Tips on live-tweeting to farmers from an ag event.
We are just finishing a busy time for ag trade shows and conferences. During these events, I saw a number of ag marketers successfully using social media to connect with farmers and provide them with real-time updates.
Farmer interest to connect with ag companies and brands through social media shows no signs of decline. According to the 2016 Successful Farming Media Consumption Study, 33 percent of all farmers use social media. A solid percentage of the farmers, but it’s more interesting when you break it down by age group. The most active by age group are:
- 74 percent under the age of 37;
- 55 percent between the ages of 38-47; and
- 44 percent between 48 and 57.
Social media is a destination for the younger generations of farmers for information, not just entertainment. Like consumers, farmers use it to connect with brands and industry influencers.
One way to help with those connections is to provide live updates on ag events like fields days, farm tours, trade shows and conferences. Facebook Live has become a popular option, but Twitter also remains quite effective. Live tweeting allows your ag brand to provide news, data, video and images to your customers in quick, easy-to-digest bites that they can engage through likes, shares and comments.
Here are tips to make your Live-Tweeting from an ag event more engaging:
Preparation. Don’t go into the event cold. Have a reason and a plan for what you want to tweet. Familiarize yourself with the official – and unofficial – hashtags of the event. Identify the Twitter handles of those involved. Engage your followers; alert them that you will be live-tweeting from an event.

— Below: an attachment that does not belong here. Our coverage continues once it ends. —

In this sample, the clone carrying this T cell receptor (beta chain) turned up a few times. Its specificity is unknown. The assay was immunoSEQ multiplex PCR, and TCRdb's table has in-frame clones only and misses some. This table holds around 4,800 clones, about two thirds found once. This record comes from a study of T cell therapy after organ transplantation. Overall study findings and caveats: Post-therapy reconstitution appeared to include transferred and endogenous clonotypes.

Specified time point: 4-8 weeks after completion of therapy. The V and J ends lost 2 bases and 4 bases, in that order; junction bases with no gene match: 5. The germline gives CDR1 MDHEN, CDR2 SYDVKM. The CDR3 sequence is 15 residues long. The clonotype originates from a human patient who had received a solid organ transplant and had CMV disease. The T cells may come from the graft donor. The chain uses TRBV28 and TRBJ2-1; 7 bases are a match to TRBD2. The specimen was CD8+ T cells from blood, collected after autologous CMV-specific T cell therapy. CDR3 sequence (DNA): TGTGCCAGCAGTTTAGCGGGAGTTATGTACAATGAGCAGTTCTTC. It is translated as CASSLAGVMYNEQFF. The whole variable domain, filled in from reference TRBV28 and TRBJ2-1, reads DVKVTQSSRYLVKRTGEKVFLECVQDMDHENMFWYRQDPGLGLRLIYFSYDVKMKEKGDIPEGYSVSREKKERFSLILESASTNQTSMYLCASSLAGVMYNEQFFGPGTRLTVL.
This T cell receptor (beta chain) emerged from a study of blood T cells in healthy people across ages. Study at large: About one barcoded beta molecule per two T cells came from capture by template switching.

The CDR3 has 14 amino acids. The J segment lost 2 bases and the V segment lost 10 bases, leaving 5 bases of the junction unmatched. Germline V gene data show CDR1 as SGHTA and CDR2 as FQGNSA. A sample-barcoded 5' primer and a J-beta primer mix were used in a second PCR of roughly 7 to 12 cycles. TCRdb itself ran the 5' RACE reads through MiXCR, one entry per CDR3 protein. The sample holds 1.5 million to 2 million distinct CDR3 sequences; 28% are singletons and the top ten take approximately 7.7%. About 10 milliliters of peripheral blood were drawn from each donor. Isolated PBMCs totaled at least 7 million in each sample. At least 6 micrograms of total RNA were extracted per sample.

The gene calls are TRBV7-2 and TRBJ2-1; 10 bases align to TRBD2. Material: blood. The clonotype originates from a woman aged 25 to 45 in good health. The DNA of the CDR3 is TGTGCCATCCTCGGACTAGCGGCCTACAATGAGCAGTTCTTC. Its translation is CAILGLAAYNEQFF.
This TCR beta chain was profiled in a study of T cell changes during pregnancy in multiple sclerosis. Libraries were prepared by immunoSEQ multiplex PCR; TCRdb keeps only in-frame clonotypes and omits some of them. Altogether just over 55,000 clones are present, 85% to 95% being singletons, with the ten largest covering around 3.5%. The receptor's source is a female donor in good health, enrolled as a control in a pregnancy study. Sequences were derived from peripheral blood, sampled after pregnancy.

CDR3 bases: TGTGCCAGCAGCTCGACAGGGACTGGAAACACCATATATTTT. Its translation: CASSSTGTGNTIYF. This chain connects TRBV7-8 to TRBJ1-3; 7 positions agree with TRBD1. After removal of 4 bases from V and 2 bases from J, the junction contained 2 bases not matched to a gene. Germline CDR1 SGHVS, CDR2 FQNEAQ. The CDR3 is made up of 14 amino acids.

Content and context. The key to an engaging tweet is relevant content. You’re trying to tell a story (albeit in just a few characters). Provide information, observations, presenters, photos, props, video and technology. According to TweetBeam, tweets with images get 150 percent more retweets.
Use a variety of engagement methods with your tweets. Presenters’ quotes (make sure they are accurate), video, photos. Post a poll. Use video of speaker or make your own event update. Retweet speaker insights, support with a photo of speaker or a slide with easy-to-read insights. Be selective; make the information you share count. Give proper attribution if you share others’ thought-leadership.
Add context to the tweet so your followers can better understand and appreciate what you found interesting and why. After all your followers might not be at the event and need some context.
Reference the Twitter handles of speakers, companies and events. Also use the event hashtags. It’s a way to get new followers, likes and retweets from their followers.
When possible, link to previous tweets, blogs or materials referenced at the event (e.g., research, video, infographics, other multimedia).
Quality images. Capture high-res photos and video. Initial low-res images don’t reproduce well online. High-res allows you to get the facial expressions of speakers, product features or the details of an on-screen infographic.
Engage. Respond to questions and comments you receive from followers promptly. Connect with followers who might be at the same event. Ask them questions or react to their comments. Like and retweet your favorites. Thank those who retweet your messages and follow them back. It keeps the conversation going.
It’s a Wrap. Recap the event for your followers. Post a short video with your thoughts and key takeaways. Or use your tweets to pull together a blog summarizing the event. Your followers will appreciate the thoughtful commentary on the event. Plus, you can then tweet about your blog.
Post-Event Learning. After the event, analyze your tweets. Note why certain tweets or which links created more engagement than others. Then apply this knowledge to your next event.
Use these tips and you’ll be on your way to better engagement with farmers while delivering more value to your social media channels.
Independent Consultant. Before starting her freelance career, Diane worked at Rhea + Kaiser for more than 25 years. During her tenure she put her strong critical thinking and creative problem solving skills to work across a variety of clients.